Saturday, October 3, 2009

Health Care Reform As It Is ... Is Broke

For some time now, I've been watching the debate, writing my Congressional representatives, and reading extensively. Maybe I'm becoming more pessimistic as I age, but I've come to the conclusion that no matter what health care reform proposal ultimately gets passed, it just isn't going to yield the results that the American Public is hoping for. You see, whatever proposal gets passed is going to be hobbled by the systemic problems that are currently present and that they've failed to address.

If you don't know care where you're going ... then any road will get you there. Most folks who design training programs for a living know that adage well. Training designers, instead of using "forward" thinking that could allow all kinds of unnecessary information to become integrated in the program, use "backward" thinking instead. In other words, they start their design with the end in mind. They ask what would successful performance look like and they work backwards from that specific point so they can figure out exactly what a worker needs to learn to enable successful performance. Congress hasn't done that in designing health care reform legislation that would truly make a difference in health care across our nation. Not one plan, in either house, was designed with the end in mind. They're all just mixed bags of various initiatives that probably, in the long run, won't make a bit of difference in ordinary citizens' lives.

Systemic problems are being totally overlooked ... or worse ... being protected.

  • U.S. Patent Office. The Patent Office grants patents to drug companies and research firms on things like human genes that cause or contribute to cancer, which gives those companies/firms exclusive rights (monopolies) to research and provide treatments. "In the United States, gene patents are now being used to halt research, prevent medical testing and keep vital information from you and your doctors. Gene patents slow the pace of medical advance on deadly diseases. And, they raise costs exorbitantly: A test for breast cancer that could be done for $1,000 now costs $3,000. Why? Because the holder of the gene patent can charge whatever they want, and they do." [NYT] Just try doing a Google search on: patent gene and read through a few of the articles that come up.

  • Existing Premium Rates and Fee/Service Schedules. If you've really listened to the debate and understand a small bit of what's going on in the industry today, you know that those of us who actually have insurance end up paying higher premiums and service fees to doctors and hospitals. That's because factored into those rates/fees are monies that help doctors/hospitals provide services for the uninsured. While a number of the bills now before Congress mandate that we all have to have insurance (a serious gift to the insurance industry), I see nothing in any of the bills that addresses the inflation in service fees and premium rates once everybody is insured. "The average U.S. family and their employers paid an extra $1,017 in health care premiums last year to compensate for the uninsured..." [USAToday]. I don't know about you, but I seriously doubt if many of us will see reduced charges from our doctors, hospitals, clinics, pharmacies and insurance companies should any of the current bills become law. What we'll most likely see is today's costs as the baseline for future rate and premium increases ... in other words, maintenance of today's overpriced status quo.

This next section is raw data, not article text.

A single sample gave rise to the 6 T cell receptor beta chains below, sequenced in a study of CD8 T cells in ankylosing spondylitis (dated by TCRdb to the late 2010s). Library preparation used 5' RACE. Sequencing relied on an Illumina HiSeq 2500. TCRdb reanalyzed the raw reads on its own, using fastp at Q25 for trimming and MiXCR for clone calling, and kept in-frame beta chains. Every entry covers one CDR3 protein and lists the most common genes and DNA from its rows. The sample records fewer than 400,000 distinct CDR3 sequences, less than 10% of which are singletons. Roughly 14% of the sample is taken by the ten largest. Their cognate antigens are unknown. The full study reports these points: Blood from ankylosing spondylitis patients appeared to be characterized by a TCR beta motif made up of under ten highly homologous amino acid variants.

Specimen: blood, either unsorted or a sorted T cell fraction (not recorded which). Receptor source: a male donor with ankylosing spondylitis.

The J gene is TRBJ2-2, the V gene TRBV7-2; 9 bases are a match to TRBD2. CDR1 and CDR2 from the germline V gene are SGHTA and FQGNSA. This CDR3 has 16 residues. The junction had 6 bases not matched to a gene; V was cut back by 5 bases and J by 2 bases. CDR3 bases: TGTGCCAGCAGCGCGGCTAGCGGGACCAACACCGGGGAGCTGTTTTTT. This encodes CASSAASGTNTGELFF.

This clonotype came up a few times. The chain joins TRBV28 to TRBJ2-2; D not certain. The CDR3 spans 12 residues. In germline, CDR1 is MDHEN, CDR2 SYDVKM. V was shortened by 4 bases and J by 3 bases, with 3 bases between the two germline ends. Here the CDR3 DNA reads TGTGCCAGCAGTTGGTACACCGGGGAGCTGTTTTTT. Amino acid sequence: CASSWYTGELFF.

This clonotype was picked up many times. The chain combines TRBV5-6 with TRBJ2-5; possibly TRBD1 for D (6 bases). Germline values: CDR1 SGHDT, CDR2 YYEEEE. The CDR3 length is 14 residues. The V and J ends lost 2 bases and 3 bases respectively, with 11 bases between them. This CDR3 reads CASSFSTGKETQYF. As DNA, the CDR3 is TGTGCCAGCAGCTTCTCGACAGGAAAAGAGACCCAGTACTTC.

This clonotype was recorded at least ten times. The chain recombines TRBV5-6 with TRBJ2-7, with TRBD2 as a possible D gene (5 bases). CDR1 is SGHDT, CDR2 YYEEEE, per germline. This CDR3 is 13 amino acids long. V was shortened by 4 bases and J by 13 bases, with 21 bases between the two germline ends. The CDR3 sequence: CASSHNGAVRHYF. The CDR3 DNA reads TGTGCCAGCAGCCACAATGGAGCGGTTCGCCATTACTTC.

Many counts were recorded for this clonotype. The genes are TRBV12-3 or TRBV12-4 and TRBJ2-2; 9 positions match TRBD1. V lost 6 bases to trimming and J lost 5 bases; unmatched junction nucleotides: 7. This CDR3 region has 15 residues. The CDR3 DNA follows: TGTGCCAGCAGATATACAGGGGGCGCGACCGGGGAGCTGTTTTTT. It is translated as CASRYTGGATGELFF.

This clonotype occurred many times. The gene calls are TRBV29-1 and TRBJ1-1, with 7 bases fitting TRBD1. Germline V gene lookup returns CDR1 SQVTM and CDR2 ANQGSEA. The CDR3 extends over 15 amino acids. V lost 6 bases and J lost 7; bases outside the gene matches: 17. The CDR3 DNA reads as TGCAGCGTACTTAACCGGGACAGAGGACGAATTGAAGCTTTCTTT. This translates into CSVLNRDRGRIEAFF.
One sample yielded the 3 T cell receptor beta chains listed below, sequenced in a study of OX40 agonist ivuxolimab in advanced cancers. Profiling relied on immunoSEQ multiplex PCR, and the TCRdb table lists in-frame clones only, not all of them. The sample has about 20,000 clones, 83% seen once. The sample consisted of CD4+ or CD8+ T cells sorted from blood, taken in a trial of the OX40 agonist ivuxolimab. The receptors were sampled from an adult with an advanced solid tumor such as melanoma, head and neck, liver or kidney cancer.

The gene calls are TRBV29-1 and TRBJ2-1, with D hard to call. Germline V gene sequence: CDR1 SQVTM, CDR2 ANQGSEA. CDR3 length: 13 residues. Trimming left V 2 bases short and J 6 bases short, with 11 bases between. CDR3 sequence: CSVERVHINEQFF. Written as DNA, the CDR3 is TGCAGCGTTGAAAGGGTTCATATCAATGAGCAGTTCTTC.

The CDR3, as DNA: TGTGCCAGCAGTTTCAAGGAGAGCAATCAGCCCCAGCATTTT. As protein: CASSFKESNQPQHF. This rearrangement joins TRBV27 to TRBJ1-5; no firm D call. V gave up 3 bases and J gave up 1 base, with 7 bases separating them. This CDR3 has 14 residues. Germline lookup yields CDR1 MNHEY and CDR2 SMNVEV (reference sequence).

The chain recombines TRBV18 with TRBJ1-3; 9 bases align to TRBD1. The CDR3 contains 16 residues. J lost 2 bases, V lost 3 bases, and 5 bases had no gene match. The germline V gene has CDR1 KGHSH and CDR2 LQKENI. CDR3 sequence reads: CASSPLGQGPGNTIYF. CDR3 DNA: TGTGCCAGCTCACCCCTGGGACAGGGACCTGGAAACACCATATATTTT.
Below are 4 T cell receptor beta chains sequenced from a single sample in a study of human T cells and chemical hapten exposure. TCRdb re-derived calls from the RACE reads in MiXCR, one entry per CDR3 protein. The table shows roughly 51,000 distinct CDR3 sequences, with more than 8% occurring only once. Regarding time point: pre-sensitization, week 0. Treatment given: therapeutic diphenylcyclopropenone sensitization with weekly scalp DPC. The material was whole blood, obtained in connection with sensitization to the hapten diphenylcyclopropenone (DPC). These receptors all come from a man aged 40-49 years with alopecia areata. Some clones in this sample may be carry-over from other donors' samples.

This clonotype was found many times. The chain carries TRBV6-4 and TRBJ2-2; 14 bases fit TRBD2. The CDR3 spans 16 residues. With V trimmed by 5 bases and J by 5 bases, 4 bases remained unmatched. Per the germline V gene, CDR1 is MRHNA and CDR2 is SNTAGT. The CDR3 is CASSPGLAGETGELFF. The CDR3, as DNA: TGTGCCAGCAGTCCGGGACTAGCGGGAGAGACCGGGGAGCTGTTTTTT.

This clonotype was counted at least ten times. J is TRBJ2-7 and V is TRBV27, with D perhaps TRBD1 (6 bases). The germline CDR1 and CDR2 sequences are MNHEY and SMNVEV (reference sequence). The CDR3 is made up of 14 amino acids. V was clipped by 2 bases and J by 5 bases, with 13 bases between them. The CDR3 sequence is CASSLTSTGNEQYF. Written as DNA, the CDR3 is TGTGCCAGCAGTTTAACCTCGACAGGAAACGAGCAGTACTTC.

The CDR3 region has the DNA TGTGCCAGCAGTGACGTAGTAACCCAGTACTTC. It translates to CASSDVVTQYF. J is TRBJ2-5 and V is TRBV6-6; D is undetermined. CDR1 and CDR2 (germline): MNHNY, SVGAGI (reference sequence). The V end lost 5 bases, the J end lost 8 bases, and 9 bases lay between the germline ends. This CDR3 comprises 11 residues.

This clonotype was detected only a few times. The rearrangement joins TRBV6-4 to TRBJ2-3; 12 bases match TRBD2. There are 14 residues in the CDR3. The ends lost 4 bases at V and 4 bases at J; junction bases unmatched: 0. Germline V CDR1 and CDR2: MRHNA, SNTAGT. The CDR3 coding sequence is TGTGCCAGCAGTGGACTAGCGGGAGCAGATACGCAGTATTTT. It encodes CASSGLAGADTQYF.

• Medical Liability Tort and Insurance Reform. Doctors pay malpractice premiums that can run up to $250,000 a year for specialties such as neurology or obstetrics. Doctors also police their own, frequently allowing doctors who shouldn't be practicing to continue opening their doors to new patients. And ... especially in the big cities, people are becoming more litigious ... and worse, juries are becoming excessively generous in dubious cases. Opponents of reform claim that tort reform would yield only 1-2% savings, but for a $Trillion industry, that's 1-2 $Billion in savings to consumers.

  • Need for Corporate Lobbying Reform. The health sector spent $150 million on campaign contributions in the 2008 election cycle, more than the $123.7 million it spent in 2003 and 2004. It spent $365.1 million on lobbying in the first three quarters of 2008. Those are dollars we spent for health care that instead are going to campaign coffers of our elected officials. Personally, I don't get to deduct any contributions I make to elect a Congressman or Senator, therefore, lobbying expenses should NOT be deductible for corporations. Allowing lobbying efforts and contributions as an allowable expense of doing business does two things: (1) it corrupts the political process in the direction of those with big pockets, and (2) the views and desires of ordinary citizens are ignored in favor of the desires of those with lobbyist dollars.

If health care reform passes without a viable public option, it won't represent health care reform, but instead, an early Christmas present to the health care industry.

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